Onsen is a long-standing tradition within Japanese culture. Onsen can best be described as a natural hot spring bath. This is one of the most popular ways for Japanese people to relax, rejuvenate and heal. The water is packed with minerals that are good for your skin. Apart from the healing properties, the onsen itself can range from a simple hot tub style to a beautiful outdoor cove nestled in the mountains overlooking some beautiful country scenery, you might even find some with a beautiful skyline view of the metropolis city of Tokyo. But, did you know there is an Onsen Etiquette?

Going to an onsen is definitely a relaxing experience and a fun cultural activity to try but can also seem a little bit intimidating at first. Especially since the concept of a community bath is a huge taboo for most westerners. The closest a lot of us might have come to this would be after school sports or if you frequent a gym, even then, privacy is still somewhat considered in those situations. Whatever your trepidation’s about visiting an onsen are, this guide to onsen etiquette will be sure to alleviate some of that. Now that you’re in the mindset to go to your first onsen, read through this guide for some helpful tips that will make your experience much easier.

Onsen Etiquette infographic

Onsen Etiquette Tip #1: Genkan

Onsen Etiquette Genkan
Credits: TripAdvisor

Like most places in Japan, when you enter you will probably notice the genkan, Japanese for entrance. Remember to take your shoes off in this area and store them in a nearby cubby. Speaking of cubbies, make sure you are separating your shoes and clothes accordingly. There will be signs around the dressing room to let you know. Generally, shoes are to be placed on the bottom and your clothes will be stored up top or hung. 


Onsen Etiquette Tip #2: Getting Naked

Onsen Etiquette Naked
Credits: Yusuke Kawasaki

Once you have your clothes stored away neatly, it’s time to get naked… In front of all these people?! I know, I know, we barely know each other, but welcome to a Japanese onsen! All jokes aside, this is one of the harder points for us westerners to get used to. Just remember, you’re not the only one there. The only person who probably cares is you.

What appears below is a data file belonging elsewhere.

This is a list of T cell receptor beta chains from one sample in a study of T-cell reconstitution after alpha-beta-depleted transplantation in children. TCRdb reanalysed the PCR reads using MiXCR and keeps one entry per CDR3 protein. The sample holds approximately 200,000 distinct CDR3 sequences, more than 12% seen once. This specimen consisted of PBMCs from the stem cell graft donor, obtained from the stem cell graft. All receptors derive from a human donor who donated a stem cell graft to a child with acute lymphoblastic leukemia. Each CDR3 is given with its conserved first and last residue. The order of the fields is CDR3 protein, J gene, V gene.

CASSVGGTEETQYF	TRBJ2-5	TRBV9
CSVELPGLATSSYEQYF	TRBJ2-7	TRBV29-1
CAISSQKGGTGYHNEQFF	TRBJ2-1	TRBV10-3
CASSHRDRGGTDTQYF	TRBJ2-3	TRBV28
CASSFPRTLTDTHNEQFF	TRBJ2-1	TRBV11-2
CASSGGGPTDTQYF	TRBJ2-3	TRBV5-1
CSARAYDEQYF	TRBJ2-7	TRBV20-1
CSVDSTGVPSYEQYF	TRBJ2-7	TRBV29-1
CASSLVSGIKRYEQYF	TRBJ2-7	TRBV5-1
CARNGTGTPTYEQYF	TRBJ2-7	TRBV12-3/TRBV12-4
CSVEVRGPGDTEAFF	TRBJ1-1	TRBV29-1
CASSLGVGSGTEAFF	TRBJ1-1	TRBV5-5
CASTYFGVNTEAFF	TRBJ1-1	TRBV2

Onsen Etiquette Tip #3: Bathing Suits

Onsen Etiquette No Bathing Suit
Credits: City Foodsters

Ah, I thought you might ask about bathing suits/swimming suits. The quick answer is no. They are not allowed. The onsen tradition is to be completely naked when you get in. However, there are a lot more onsen that are becoming coed and also allow bathing suits. Just double check with your onsen before trying to wear a bathing suit. So, after you’ve overcome your fear of being naked in front of strangers it’s time to take a shower before the bath! 


Onsen Etiquette Tip #4: Shower Before The Bath

Onsen Etiquette Shower
Credits: TripAdvisor

Maybe one of the more confusing, or rather seemingly redundant parts of onsen culture is having to shower before you get in the bath. Shower before you bathe?! It’s ok, let me explain, it’s not as weird as it seems. The bath will more likely than not be a communal experience, you have to shower before you get in for sanitary reasons. No one wants to be relaxing in a boiling pot of dirty water right?